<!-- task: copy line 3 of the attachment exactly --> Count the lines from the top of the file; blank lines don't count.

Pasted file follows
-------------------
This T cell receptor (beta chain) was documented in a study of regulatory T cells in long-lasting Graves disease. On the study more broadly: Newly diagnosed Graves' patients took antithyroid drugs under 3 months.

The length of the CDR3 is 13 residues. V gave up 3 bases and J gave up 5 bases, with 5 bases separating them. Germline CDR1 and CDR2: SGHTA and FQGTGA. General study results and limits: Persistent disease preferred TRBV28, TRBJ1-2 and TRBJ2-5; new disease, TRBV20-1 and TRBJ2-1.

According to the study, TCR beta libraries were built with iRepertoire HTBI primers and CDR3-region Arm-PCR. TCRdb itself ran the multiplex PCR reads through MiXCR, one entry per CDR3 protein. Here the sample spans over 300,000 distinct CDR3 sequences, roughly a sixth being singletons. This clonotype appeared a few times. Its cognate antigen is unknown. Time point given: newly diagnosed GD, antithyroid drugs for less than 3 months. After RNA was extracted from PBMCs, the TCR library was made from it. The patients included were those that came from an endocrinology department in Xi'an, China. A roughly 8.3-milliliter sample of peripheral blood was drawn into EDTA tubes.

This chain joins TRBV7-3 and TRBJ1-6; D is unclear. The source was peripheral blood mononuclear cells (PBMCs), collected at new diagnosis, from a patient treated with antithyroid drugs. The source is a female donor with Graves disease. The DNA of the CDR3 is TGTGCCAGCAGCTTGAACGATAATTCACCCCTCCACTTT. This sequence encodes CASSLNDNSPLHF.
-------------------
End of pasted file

According to the study, TCR beta libraries were built with iRepertoire HTBI primers and CDR3-region Arm-PCR. TCRdb itself ran the multiplex PCR reads through MiXCR, one entry per CDR3 protein. Here the sample spans over 300,000 distinct CDR3 sequences, roughly a sixth being singletons. This clonotype appeared a few times. Its cognate antigen is unknown. Time point given: newly diagnosed GD, antithyroid drugs for less than 3 months. After RNA was extracted from PBMCs, the TCR library was made from it. The patients included were those that came from an endocrinology department in Xi'an, China. A roughly 8.3-milliliter sample of peripheral blood was drawn into EDTA tubes.